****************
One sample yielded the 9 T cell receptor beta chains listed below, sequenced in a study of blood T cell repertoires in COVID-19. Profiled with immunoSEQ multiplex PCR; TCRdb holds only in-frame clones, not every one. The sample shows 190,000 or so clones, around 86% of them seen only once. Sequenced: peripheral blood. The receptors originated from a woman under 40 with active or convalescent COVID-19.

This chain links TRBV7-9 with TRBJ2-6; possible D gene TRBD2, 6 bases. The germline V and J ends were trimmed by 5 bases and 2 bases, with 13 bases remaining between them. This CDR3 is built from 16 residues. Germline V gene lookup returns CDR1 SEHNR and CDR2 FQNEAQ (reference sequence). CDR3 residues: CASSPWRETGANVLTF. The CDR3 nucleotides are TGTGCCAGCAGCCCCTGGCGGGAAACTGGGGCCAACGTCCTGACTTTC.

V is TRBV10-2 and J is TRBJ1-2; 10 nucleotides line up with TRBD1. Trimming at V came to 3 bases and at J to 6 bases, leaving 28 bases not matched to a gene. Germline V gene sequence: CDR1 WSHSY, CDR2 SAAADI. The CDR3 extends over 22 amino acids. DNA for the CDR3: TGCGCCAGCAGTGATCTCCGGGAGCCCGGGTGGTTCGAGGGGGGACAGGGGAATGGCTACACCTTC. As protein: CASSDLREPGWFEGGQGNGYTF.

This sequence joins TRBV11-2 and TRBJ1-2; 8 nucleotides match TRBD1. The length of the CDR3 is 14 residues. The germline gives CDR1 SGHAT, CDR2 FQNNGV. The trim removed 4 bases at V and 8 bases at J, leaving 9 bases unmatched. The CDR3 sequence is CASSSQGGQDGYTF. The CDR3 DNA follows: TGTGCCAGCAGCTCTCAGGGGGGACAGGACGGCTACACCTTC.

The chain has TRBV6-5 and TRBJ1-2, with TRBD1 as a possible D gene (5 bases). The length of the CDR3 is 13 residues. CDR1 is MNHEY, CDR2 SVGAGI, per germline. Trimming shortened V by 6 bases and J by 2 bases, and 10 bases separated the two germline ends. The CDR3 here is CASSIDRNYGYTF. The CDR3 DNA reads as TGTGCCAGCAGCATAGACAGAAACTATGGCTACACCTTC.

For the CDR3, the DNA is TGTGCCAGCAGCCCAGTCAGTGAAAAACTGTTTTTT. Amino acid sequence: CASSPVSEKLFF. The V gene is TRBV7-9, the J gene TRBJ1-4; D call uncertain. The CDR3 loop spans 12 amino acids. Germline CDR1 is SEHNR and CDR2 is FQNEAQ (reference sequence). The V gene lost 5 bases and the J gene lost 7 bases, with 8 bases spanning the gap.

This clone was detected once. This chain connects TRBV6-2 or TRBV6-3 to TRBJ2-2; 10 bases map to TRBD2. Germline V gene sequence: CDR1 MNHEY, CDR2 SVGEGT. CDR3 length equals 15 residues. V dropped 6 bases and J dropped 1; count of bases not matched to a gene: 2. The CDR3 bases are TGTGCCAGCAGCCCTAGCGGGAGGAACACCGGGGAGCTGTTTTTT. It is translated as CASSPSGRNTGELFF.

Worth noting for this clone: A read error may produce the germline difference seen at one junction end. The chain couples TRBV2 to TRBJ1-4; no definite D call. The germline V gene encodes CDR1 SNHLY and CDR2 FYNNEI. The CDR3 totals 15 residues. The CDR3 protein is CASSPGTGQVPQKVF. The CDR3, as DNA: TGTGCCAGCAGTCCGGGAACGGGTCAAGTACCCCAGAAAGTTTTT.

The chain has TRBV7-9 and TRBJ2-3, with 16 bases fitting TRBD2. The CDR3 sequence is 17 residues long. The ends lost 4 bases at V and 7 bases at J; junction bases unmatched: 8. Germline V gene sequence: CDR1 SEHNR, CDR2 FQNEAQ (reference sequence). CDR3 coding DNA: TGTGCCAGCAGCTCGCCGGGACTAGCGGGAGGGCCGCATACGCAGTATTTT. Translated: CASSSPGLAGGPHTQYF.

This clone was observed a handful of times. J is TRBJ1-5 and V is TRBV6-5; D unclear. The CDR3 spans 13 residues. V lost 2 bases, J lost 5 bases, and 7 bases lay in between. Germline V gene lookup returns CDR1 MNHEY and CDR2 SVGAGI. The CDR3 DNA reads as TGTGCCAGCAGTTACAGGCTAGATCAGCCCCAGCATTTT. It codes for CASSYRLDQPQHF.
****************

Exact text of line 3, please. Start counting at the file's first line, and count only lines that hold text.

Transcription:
V is TRBV10-2 and J is TRBJ1-2; 10 nucleotides line up with TRBD1. Trimming at V came to 3 bases and at J to 6 bases, leaving 28 bases not matched to a gene. Germline V gene sequence: CDR1 WSHSY, CDR2 SAAADI. The CDR3 extends over 22 amino acids. DNA for the CDR3: TGCGCCAGCAGTGATCTCCGGGAGCCCGGGTGGTTCGAGGGGGGACAGGGGAATGGCTACACCTTC. As protein: CASSDLREPGWFEGGQGNGYTF.